Ebike Tips take the Strada Electric for a spin

Raleigh Strada E - threequarter.jpg

Raleigh have been making their urban Strada bike in a range of builds for a while now, but this is the first time they’ve offered it as an electric bike. For £2,000 you get Shimano’s STePS middle motor system with an eight-speed Alfine Di2 hub, Shimano hydraulic disc brakes and a new carbon-bladed fork at the front that’s similar to the one that Raleigh use on the Strada Speed 2.

To fit the middle motor Raleigh have had to redesign the frame, and they’ve take the opportunity to route the cables inside the frame for a cleaner look. There’s no chain case, rack or mudguards so it’s a very uncluttered and classy look with a gunmetal finish and minimal graphics. You do get a kickstand though. Raleigh have opted for a standard dropout at the rear and the Alfine chain tensioner, rather than using a horizontal slot dropout which allows you to get the chain tight without the sprung tensioner. There’s positives to both approaches: a horizontal dropout is neater, but the chain tensioner means getting the wheel out to mend a puncture is easier.

It’s certainly a good-looking urban bike

The Shimano STePS system gives you a mid-motor 250W power unit and three assistance modes. The battery is downtube-mounted and swings out from its mount for easy removal and charging. The Strada E we tried had the new, larger display but hadn’t been updated to include the new automatic mode that shifts gear for you based on your cadence and how hard you’re working. Production models should have that, though.

Raleigh Strada E - head unit.jpg
The new STePS head unit is a big improvement

Shimano supply the hydraulic disc brakes, and the seatpost, stem and flat handlebar are fairly generic alloy units; there’s a sporty-profile saddle and standard round grips, and the road/bike interface is a set of Schwalbe Energiser Plus tyres.

Dave says: There’s always a demand for good-looking, stripped-down urban bikes and that trend is likely to make the jump to e-bikes as well. Boutique brands like Electrolyte are already serving the top-end of that market, but the £2,000 price point is likely to be an important one as the e-bike market in the UK grows and the Strada is a great-looking bike for the money.

It’s fun to ride, too. The frame and fork is nice and stiff and direct-feeling; it’d probably be a bit harsh with narrow tyres but the Schwalbe Energiser Plus rubber fitted is big enough to smooth through the bumps and it rolls very well too. There’s plenty of grip and the rounded profile means they’re good in the corners. Stopping from the non-series Shimano disc brakes is excellent too, with one-finger stopping even with the extra weight of the battery and motor.

Raleigh Strada E - rear disc.jpg
Shimano hydraulic disc brakes stop you quickly

STePS is a high-quality system and the fact that it’s all designed to be used together makes it a neat solution too. The motor isn’t as quiet as its main rival, the Bosch Active Line, but the power curve feels very natural and in Eco mode you can forget you’re being given a helping hand. Stick it in High and point the Strada uphill and you’ll be in no doubt, though. The twin remotes – one for power mode and one for gear – are easy to use and the new, bigger display is a marked improvement.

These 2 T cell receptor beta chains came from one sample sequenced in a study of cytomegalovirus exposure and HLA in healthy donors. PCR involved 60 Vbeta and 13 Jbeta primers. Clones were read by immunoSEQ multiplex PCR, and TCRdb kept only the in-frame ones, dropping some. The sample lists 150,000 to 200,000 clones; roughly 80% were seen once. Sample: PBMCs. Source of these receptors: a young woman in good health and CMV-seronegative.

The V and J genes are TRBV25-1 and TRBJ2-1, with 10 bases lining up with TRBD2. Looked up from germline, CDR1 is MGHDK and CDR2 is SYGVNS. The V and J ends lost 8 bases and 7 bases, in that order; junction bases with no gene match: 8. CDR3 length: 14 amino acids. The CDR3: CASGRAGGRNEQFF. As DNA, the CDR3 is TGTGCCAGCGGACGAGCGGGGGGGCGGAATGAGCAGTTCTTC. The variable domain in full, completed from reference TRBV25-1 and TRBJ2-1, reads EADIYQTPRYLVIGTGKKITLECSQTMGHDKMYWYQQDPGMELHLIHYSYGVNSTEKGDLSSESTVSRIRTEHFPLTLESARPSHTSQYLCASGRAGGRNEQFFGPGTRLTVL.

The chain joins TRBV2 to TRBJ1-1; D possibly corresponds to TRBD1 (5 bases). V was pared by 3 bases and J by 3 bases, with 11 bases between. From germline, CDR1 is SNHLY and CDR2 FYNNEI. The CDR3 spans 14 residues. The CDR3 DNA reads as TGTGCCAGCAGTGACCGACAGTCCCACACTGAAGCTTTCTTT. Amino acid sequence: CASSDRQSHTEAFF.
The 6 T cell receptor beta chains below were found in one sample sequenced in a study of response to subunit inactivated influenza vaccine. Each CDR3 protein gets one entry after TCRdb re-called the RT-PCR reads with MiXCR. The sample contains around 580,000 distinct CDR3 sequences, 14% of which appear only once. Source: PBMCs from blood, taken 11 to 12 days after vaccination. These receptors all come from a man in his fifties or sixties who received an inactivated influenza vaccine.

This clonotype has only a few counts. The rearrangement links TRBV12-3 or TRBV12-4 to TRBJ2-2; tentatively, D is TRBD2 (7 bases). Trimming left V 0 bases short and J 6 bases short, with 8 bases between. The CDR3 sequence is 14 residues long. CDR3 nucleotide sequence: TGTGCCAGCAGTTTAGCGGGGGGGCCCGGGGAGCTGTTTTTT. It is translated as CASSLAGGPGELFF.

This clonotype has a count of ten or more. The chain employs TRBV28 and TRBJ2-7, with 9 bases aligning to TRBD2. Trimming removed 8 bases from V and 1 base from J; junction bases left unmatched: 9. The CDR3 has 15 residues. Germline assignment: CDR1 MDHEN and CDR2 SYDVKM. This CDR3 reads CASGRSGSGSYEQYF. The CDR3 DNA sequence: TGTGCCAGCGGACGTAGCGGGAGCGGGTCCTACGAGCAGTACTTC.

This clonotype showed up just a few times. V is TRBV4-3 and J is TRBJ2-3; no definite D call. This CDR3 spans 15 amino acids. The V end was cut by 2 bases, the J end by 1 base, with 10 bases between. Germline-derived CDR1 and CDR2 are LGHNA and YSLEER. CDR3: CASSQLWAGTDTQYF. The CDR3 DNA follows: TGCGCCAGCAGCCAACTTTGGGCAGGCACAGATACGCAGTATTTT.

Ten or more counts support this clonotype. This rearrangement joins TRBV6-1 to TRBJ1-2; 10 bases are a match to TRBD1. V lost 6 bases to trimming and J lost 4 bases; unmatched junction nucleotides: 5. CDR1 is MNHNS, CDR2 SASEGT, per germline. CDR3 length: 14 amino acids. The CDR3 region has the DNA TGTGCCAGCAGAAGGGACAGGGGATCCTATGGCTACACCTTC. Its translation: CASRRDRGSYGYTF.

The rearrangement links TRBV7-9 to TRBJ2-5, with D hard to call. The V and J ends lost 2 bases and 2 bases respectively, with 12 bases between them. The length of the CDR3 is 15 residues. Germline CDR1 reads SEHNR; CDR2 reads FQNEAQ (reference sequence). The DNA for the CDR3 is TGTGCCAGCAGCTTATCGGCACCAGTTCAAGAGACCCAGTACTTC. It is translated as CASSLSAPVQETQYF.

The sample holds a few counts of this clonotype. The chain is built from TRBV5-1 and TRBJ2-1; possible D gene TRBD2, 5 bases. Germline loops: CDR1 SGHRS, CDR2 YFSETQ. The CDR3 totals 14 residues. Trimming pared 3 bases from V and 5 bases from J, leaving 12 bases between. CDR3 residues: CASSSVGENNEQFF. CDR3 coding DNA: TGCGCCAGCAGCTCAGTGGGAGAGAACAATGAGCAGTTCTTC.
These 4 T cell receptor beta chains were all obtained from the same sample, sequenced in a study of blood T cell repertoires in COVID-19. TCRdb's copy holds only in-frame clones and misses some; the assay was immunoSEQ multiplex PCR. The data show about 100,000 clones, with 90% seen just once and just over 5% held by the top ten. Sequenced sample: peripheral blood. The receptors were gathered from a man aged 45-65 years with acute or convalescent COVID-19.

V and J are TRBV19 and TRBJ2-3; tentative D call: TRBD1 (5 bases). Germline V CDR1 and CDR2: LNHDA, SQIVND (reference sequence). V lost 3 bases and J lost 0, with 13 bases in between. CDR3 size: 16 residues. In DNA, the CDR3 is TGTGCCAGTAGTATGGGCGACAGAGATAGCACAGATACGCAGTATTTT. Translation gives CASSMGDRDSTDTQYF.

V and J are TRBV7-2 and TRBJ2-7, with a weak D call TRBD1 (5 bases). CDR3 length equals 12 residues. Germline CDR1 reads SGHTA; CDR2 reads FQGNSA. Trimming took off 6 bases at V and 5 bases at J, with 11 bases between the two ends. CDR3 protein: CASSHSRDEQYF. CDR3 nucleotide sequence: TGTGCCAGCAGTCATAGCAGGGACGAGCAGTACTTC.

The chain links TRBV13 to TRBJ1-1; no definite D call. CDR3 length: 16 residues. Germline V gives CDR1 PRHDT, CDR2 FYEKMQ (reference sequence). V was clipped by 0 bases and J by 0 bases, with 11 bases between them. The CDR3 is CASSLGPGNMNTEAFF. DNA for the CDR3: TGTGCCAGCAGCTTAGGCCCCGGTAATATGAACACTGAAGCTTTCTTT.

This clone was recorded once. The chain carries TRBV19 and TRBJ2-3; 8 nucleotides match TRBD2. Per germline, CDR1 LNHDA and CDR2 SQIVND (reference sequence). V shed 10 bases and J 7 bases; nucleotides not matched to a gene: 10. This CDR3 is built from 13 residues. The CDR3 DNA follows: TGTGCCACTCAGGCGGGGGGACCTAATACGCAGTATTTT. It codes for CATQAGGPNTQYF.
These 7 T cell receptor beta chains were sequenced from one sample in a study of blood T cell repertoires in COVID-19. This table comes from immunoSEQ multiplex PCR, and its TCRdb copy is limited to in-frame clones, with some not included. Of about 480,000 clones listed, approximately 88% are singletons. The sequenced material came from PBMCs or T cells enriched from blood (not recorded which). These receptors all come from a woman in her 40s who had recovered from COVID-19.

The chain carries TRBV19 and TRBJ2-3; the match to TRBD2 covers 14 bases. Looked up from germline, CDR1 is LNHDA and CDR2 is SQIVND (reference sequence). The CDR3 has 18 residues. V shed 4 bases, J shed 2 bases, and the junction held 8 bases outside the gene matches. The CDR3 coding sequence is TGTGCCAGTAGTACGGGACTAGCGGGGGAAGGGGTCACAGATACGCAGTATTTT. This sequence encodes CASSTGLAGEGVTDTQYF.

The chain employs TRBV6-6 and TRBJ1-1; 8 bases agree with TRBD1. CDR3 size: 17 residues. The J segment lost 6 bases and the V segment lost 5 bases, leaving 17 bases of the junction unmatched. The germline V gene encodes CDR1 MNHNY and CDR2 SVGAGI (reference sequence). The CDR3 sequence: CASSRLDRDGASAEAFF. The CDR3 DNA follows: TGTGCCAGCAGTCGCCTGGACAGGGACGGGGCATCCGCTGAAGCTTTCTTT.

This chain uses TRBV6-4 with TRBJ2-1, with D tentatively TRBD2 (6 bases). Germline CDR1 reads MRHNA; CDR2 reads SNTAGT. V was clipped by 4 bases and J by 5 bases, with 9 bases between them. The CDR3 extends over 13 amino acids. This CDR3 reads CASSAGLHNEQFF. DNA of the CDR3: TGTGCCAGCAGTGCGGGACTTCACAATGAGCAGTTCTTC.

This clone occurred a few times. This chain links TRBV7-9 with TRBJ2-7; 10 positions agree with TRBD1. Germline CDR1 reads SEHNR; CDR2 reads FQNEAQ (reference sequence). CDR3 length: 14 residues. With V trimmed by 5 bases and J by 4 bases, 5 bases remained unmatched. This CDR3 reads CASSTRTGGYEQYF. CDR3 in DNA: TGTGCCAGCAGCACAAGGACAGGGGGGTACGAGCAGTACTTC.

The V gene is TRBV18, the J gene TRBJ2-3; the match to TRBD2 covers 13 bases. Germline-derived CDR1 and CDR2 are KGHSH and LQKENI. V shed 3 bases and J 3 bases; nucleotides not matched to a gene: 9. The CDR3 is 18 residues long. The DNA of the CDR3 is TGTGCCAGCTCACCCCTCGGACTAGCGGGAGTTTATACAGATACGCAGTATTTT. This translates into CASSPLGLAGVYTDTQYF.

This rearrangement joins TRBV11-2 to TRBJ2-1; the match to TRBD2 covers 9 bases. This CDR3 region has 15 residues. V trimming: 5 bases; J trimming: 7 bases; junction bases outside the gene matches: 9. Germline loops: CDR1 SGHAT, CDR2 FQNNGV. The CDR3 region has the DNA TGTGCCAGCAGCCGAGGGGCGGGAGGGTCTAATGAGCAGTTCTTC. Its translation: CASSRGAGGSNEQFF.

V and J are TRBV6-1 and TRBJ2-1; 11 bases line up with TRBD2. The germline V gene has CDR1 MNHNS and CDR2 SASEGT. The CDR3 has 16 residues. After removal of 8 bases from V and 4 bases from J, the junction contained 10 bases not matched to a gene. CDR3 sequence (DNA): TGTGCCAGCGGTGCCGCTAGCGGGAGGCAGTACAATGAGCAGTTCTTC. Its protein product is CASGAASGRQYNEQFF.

Raleigh Strada E - riding 2.jpg
The Strada E is a fun, if firm, stripped down urban bike

If you’re after a leisure e-bike that looks good, this is certainly one to look at. Utility-wise there’s no rack or mudguards but you could easily fit a nice set of low-profile mudguards and chaincase – something from the likes of Curana for example – and still maintain the sharp lines of the Strada E, and make it a bit more UK-weather-friendly.

Find out more about the Strada Electric here >


Raleigh Power bikes make their debut

A University of Brighton power-bike rental service for staff and students took to the streets for the first time (on Monday, 7 March).

The university’s Vice-Chancellor, Professor Debra Humphris, gave the new ‘e-bikes’ a trial run and declared them “excellent and great fun.”

She said: “The issue around sustainable transport and sustainable living is absolutely imperative for not just this nation but for every nation on earth, and the University of Brighton is strongly committed to sustainability.

“If this project in some small way makes a difference to emissions, to healthy living, to transport sustainability, then these are the things we must do. But we must not just practice them, we must research them and to find ways to change our behaviour to a more sustainable lifestyle.”

Associate Professor Anne Mandy, from the university’s Centre for Health Research, was awarded £36,000 to trial a fleet of 10 Electrically Assisted Power Cycles (EAPCs), one of 11 such projects funded by the Department for Transport to “help tourists, residents and workers go further by bike”.